FOI and journalists

A version of this article by Maurice Frankel appeared in Press Gazette on 17 December 2004

After a four year delay to allow public authorities to prepare, the Freedom of Information Act finally comes into force on January 1st. It should provide journalists with a valuable tool for looking behind the gloss and spin at the actual documents in authorities’ files. Some authorities accept that they will have to adopt a more open stance and are likely to respond positively to press requests for information. Others will carry on as before, until forced to do otherwise.

FOI is not for fast-breaking stories. You’re more likely to wait weeks than hours for information. But if you’re dealing with an issue that will still be news in a month’s time or gradually putting a big story together the Act should be just what you need.

Some 100,000 public authorities are covered by the UK Freedom of Information Act. Government departments and agencies, local councils, NHS bodies, the police, armed forces, schools and universities, regulators, quangos, advisory bodies, publicly owned companies, the BBC and Channel 4 (except for journalistic and artistic materials) and even Parliament are all covered, though the courts and security services are excluded. Private contractors providing services on behalf of an authority can be brought under the Act in their own right. Future candidates might include Group 4 in relation to its prison contracts, Capita’s running of the Criminal Records Bureau and PFI contractors. While Welsh and Northern Irish authorities are covered by the UK legislation, authorities in Scotland are subject to a separate, slightly tougher FOI Act, which comes into force at the same time.

The acts apply to information of any age, effectively abolishing the ’30 year rule’. Your chances of getting old government files depend on whether the contents are exempt at the time of your request, not on how long they’ve been sitting in the National Archives.

There’s no special trick to making a request. Apply in writing or by fax or email to the authority concerned describing the information you want. It’s a good idea to say you’re applying under the Act, but strictly speaking you don’t need to. Any written request is automatically valid. You can ask to be sent photocopies of originals, have material emailed or ask to inspect records in person – the authority is required to comply with your preference if practicable. Photocopies may give you a better feel for how much information has been withheld than a print out with the gaps closed up.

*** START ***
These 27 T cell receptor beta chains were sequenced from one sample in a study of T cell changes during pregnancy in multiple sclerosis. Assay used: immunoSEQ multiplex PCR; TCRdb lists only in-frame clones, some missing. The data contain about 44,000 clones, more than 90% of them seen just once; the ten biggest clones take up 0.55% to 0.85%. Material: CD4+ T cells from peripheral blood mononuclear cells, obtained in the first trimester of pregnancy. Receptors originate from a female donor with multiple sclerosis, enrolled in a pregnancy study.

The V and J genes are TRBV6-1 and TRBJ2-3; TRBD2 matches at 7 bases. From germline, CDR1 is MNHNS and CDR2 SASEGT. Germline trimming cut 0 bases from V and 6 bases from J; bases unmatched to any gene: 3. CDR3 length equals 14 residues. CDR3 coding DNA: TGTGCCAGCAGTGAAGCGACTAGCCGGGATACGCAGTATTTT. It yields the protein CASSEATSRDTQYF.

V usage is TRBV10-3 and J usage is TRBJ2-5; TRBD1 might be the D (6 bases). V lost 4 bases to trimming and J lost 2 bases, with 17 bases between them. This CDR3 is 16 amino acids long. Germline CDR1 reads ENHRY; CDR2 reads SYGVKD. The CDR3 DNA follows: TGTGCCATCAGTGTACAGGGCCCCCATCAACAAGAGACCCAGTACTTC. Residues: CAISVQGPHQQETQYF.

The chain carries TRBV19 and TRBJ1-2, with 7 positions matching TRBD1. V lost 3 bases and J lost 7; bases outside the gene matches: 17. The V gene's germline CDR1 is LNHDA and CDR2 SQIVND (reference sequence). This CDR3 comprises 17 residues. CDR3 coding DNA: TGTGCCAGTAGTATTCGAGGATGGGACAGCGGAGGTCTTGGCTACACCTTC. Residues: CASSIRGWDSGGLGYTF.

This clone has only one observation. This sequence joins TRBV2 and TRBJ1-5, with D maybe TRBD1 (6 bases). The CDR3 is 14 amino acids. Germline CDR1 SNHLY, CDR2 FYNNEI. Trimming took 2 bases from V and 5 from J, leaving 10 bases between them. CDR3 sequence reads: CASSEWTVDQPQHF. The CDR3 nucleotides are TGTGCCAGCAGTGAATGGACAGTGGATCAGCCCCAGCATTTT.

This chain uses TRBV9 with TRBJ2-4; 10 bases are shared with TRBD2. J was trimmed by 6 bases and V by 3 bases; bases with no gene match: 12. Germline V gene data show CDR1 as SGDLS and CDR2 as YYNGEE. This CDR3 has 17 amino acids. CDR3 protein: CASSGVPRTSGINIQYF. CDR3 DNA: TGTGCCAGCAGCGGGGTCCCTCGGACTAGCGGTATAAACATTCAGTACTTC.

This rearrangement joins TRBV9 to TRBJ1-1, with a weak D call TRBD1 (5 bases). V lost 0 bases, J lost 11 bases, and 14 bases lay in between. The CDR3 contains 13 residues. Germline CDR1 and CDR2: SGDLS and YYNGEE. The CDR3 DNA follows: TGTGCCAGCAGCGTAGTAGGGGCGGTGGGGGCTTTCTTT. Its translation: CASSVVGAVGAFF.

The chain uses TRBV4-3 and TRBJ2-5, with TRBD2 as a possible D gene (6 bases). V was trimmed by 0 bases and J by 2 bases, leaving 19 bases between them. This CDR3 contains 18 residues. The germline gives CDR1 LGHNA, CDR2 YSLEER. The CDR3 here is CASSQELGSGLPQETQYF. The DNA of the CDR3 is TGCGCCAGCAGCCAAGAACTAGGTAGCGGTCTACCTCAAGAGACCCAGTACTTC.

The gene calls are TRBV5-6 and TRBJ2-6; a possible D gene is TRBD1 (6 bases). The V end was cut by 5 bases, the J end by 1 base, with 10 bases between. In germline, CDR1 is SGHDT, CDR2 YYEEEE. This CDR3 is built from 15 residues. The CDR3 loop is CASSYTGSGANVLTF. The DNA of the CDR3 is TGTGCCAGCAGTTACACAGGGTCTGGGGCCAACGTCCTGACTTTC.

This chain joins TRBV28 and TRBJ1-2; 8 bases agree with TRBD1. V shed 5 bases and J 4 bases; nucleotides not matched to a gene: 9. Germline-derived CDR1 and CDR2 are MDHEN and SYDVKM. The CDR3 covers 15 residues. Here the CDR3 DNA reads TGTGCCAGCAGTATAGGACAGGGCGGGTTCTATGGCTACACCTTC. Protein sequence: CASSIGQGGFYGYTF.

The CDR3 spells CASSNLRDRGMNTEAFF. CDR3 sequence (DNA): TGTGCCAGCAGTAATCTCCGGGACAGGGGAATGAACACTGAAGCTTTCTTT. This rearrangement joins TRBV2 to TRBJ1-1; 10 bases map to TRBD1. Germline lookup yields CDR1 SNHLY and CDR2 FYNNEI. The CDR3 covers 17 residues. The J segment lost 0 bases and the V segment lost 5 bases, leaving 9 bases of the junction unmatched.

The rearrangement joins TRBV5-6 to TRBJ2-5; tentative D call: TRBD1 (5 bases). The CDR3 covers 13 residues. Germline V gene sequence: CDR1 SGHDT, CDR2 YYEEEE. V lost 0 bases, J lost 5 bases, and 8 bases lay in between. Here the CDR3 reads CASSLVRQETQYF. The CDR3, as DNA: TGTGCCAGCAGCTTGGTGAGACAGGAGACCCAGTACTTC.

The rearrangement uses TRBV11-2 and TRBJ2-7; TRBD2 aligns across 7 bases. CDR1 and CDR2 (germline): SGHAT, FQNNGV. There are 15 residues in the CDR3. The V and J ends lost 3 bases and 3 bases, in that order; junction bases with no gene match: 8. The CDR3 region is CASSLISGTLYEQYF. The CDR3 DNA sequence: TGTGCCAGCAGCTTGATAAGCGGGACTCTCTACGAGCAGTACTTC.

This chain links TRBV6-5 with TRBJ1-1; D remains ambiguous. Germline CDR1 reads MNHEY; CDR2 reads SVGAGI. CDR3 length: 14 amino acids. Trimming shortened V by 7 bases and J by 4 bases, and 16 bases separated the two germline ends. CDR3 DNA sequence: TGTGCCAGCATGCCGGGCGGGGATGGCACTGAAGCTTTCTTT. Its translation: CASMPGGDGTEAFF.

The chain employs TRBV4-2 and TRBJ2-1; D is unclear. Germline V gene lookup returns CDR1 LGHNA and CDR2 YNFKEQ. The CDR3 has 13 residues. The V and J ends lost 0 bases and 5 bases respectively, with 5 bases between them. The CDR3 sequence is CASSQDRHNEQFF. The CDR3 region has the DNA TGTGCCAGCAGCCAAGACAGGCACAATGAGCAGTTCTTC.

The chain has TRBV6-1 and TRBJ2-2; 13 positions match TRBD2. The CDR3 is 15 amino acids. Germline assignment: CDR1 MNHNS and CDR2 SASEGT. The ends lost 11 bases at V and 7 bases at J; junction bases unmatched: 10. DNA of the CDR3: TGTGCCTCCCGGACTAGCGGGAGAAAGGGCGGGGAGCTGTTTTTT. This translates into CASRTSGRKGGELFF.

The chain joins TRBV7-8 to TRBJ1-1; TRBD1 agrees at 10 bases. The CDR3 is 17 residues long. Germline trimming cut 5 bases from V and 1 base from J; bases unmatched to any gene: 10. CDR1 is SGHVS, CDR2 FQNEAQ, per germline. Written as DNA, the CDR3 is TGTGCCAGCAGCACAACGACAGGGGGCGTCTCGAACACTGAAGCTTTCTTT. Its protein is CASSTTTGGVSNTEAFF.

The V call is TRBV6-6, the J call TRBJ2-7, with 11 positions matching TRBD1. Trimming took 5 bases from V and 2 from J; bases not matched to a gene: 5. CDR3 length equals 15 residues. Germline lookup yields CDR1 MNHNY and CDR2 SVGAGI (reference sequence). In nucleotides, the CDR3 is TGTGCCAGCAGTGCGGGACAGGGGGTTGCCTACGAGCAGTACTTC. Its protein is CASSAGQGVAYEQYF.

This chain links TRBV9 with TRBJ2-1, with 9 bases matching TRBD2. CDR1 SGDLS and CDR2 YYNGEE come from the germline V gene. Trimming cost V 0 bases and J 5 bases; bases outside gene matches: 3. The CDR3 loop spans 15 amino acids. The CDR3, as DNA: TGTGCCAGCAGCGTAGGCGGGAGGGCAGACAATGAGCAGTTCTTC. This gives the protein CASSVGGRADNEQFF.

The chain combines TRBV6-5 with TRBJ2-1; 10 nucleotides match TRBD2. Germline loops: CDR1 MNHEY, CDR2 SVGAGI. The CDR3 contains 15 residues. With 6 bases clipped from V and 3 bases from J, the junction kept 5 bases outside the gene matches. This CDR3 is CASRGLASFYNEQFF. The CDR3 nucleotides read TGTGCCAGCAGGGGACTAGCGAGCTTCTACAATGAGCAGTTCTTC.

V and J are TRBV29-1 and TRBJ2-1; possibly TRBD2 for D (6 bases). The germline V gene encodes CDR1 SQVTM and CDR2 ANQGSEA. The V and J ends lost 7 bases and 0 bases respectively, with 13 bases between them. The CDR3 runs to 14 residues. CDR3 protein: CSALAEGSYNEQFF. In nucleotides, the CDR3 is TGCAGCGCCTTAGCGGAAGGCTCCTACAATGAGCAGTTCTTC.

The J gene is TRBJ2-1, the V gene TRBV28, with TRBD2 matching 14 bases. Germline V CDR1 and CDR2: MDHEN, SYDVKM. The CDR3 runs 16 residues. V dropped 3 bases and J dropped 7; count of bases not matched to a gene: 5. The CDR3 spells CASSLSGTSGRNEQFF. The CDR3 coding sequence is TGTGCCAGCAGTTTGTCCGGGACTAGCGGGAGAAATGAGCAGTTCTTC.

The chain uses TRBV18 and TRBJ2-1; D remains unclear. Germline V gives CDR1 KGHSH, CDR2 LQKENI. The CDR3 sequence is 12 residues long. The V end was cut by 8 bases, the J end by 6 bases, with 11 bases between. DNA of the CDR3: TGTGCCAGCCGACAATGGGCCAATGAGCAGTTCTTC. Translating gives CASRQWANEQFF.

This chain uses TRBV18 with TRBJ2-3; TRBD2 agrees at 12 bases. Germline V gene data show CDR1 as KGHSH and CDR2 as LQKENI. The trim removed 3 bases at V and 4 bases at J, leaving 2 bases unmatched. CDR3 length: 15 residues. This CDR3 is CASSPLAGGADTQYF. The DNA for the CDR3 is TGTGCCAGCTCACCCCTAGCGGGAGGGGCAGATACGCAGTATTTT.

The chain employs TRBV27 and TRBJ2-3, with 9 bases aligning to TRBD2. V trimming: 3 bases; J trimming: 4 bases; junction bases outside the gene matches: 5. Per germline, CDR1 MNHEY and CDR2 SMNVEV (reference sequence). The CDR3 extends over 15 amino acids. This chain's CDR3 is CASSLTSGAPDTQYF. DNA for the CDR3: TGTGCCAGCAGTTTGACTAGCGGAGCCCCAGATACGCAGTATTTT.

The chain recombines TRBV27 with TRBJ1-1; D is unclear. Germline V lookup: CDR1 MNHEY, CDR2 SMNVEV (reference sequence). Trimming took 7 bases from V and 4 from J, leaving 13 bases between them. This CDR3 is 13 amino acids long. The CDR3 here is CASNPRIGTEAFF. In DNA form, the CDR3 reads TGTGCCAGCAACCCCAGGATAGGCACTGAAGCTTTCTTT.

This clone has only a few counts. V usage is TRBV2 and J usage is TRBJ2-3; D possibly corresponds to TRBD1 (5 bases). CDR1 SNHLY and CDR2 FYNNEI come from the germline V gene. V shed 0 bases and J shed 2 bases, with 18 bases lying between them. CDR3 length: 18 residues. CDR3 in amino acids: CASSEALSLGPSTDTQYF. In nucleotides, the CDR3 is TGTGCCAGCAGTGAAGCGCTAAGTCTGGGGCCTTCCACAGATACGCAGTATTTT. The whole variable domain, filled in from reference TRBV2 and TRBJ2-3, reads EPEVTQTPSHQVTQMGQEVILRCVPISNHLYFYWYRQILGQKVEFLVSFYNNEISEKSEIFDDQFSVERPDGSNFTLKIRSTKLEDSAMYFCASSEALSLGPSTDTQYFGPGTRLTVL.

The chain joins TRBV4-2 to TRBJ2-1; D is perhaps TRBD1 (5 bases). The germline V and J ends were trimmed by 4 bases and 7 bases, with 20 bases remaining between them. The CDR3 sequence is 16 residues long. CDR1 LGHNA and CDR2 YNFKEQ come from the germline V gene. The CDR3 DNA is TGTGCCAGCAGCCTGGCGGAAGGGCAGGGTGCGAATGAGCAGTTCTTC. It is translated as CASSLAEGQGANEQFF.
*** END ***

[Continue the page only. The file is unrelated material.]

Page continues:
Send your request to the authority’s FOI officer – the larger authorities will have one with contact details on their web site. You can also send it to the press officer or the official handling the issue. As long as your name and address is on the letter, that’s the end of the formalities.

Describe the information you want as specifically as possible. So long as the cost of locating and extracting the information held by central government doesn’t exceed £600, the equivalent of three and a half days work, access will be free. You will only pay for photocopying, computer printouts and postage. The limit for other authorities is £450 or two and a half days work. If these costs are exceeded the authority can refuse to provide the information or ask for the full amount. So “give me everything you have on the issue” is unlikely to work unless you’re dealing with a very small file. With a little thought, you should be able to make targetted requests within these limits. If you have trouble working out what kind of information the authority is likely to hold, ask it. Authorities are required to provide reasonable advice and assistance to requesters.

The authority should reply “promptly” but has up to 20 working days to provide the information or justify a refusal. This can be extended for an unspecified “reasonable” period where decisions are being made under the UK Act’s public interest test (this delay is not available under the Scottish Act) but you should be told how long the authority expects to take. Complain if the delay seems excessive. An extra 10 working days are allowed for closed files held by the National Archives, with longer extensions for information held overseas, by armed forces on active duty or by schools during vacation.